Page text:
4) As mentioned before, inorganic fibers would deliver all missing properties of the widely used organic fibers. The geometrical dimensions provide automatically fine granularity and position information on the level of the diameter. Bundles and arrays of these fibers could be used to measure beam profiles, track the path of ionizing particles or serve as active targets. Detectors, which are designed to measure at very high energies the energy of detected particles - commonly called calorimeters - require a large active volume to confirm that the measured particle are completely stopped. This requirement is like in a calorimeter, where we measure the correct increase of the temperature only when the added component is completely contained. At very high energies we would need a huge volume of inorganic scintillator crystals to meet that conditions, which is unrealistic since the costs would explode and the maximum size of an individual crystal to be grown is technologically limited. Therefore, so called sampling calorimeters are built. Only a small percentage of the volume is active and provides a signal. The main part is made of dead absorber material, to guarantee complete stopping. Many of these detector are using organic fibers for the readout, which could be replaced by the new fibers leading to significantly improved detector quality.

As in many cases, basic detector concepts in medium and high-energy physics have initiated application in industry and medicine. A typical example is the so called Positron Emission Tomography (PET),  which is exploiting the mechanism, that a positron - the anti-particle of the electron - when it combines with an electron in matter, annihilates by leading to a pair of photons of 511 keV energy emitted in exactly opposite direction. If a punctual source of positrons is creating many of these photon pairs emitted in different directions one can reconstruct the origin if one detects these photon pairs in coincidence. Using a fine segmented detector array, which covers completely the emission source and provides the point of impact of the photon pairs, the crossing of all reconstructed photon directions identifies the source position. In the medical application, molecules like sugar marked with positron emitting isotopes are injected into the human body and might be primarily collected in very active cells such as in a tumor. The local annihilation in these cells will mark in the tomograph the location of tumor. The accuracy for location is strongly dependent on the position information for the point of impact. Using high quality short inorganic fibers in dense packages could provide detector elements with extremely high granularity.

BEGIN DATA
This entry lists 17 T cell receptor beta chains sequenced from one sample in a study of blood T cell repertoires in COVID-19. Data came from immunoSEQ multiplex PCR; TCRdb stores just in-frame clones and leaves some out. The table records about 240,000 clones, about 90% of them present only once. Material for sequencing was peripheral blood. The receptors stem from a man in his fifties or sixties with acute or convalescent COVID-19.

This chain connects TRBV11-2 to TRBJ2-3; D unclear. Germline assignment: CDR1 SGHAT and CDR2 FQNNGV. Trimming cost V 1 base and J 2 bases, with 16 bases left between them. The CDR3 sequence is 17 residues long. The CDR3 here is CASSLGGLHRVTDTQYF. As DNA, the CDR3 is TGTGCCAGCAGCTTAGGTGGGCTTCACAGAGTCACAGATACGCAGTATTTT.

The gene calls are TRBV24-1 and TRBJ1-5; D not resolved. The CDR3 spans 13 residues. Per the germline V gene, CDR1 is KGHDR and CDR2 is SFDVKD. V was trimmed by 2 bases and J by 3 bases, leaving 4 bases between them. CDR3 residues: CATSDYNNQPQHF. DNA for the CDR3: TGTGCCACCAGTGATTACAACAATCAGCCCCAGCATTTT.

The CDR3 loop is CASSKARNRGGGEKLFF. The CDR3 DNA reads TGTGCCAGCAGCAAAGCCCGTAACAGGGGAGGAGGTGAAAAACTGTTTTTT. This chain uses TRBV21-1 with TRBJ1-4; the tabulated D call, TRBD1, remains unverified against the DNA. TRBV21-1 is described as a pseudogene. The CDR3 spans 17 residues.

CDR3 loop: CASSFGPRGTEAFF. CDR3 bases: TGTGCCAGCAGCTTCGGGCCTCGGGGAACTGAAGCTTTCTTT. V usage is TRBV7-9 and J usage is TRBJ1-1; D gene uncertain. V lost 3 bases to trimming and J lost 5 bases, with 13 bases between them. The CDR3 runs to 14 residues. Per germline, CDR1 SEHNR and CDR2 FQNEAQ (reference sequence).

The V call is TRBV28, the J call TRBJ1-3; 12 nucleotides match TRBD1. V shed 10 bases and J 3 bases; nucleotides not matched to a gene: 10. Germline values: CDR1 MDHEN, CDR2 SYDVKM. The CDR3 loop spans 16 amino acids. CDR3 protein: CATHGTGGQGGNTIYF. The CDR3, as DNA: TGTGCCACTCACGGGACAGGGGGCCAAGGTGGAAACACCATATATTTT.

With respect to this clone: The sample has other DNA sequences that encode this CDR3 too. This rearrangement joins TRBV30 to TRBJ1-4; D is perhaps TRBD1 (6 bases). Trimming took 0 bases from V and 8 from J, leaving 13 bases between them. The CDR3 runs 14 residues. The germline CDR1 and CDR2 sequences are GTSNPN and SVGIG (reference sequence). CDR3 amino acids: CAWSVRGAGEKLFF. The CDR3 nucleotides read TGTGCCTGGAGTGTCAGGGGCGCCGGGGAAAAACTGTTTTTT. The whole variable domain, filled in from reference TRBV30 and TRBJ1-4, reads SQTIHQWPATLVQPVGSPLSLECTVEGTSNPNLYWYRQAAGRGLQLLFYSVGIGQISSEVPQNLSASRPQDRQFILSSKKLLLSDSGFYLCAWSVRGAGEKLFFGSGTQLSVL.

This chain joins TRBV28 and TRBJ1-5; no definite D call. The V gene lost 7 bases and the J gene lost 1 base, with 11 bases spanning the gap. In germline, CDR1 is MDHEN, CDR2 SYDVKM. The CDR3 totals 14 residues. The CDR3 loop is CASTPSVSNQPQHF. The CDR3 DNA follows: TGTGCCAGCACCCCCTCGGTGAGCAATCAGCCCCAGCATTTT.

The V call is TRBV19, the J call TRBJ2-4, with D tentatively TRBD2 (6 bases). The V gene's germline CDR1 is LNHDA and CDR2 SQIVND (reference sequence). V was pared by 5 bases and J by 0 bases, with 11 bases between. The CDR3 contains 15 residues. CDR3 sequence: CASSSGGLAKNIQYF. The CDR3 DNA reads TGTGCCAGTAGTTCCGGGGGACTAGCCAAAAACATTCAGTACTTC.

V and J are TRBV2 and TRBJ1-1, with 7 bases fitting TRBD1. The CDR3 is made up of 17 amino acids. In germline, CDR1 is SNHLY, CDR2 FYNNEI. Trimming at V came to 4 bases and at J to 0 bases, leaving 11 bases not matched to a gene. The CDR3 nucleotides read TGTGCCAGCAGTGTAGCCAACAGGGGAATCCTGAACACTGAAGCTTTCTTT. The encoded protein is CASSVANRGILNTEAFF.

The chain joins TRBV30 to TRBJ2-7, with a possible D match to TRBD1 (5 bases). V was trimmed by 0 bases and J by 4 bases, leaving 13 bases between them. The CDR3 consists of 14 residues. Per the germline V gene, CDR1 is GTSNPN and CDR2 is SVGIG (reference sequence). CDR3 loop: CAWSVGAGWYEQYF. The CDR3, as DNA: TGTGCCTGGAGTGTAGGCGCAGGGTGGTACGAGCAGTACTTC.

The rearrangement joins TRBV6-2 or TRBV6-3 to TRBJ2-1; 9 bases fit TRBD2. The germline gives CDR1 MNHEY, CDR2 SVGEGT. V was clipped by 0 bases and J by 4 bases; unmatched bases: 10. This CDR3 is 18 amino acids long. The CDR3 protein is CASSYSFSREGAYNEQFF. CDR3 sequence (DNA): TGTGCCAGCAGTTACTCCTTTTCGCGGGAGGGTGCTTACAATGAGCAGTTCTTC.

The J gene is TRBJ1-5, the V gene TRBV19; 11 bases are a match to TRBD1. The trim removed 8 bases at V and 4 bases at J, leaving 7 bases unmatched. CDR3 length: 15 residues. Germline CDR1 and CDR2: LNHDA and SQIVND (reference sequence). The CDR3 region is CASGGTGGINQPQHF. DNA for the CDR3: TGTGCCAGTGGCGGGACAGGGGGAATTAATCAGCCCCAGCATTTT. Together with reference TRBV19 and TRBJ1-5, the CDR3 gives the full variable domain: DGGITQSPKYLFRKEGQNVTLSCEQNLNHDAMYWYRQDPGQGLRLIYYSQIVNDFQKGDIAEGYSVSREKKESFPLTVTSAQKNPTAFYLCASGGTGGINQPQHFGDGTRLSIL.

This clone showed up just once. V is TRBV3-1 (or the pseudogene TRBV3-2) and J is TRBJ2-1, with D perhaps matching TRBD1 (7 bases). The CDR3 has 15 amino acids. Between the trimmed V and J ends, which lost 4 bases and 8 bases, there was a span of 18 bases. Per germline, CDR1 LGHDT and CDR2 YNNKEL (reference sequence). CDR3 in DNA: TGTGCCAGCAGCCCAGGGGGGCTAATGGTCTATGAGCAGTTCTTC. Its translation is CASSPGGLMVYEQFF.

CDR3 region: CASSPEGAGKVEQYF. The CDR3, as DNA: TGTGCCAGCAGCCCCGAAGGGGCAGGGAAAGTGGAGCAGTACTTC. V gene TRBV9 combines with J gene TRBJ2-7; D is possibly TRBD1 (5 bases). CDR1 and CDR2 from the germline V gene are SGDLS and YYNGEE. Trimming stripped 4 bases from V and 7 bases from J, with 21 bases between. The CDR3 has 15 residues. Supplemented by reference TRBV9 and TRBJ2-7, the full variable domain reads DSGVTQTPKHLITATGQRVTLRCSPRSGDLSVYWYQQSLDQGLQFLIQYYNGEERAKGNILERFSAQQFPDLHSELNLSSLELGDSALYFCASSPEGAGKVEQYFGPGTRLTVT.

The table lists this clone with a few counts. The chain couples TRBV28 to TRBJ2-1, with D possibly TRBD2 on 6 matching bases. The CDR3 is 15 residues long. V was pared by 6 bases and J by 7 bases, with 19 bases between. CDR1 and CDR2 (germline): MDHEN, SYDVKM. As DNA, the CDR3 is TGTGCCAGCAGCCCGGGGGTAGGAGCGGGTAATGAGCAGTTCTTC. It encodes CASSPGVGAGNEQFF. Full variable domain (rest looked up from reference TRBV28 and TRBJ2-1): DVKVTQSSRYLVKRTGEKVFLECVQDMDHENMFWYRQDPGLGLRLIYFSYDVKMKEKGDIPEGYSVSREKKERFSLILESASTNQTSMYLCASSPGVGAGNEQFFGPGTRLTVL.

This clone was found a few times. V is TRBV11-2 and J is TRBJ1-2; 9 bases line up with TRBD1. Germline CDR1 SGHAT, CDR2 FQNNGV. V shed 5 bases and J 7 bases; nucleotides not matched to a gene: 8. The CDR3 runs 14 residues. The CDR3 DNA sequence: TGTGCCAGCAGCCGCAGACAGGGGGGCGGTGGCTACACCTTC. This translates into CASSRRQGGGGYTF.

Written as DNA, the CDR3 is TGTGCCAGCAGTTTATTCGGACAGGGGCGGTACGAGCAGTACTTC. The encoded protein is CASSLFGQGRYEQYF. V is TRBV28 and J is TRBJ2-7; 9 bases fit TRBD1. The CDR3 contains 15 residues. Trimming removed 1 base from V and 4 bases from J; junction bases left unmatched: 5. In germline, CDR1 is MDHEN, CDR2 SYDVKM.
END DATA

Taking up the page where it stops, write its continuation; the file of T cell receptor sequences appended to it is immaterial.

The present work package, which is dealing with a new technology to grow detector material to open up a wide field of applications in basic research or applied sciences or even medical application, appears to be a very special task. However, the steps to reach a practical solution and prepare all installations for an efficient mass production of something so far not available contains the whole spectrum of experimental work in science. One has to confirm and fix the goals, develop new technologies, set-ups for testing, communicate with the producer for further improvement, collaborate in particular in a small international community and make your results public in publications, conference talks or in the internet. These typical steps and task cover the experience a young student can gather when working on a Bachelor or Master of Science Thesis or later as a PhD student. Such an education process is on one hand exciting, not boring and brings young people in a position to have many opportunities in our technology oriented society.


The HadronPhysics3 project is supported by the European Union
under the 7th Framework Capacities Programme in the area of Research Infrastructures (RI).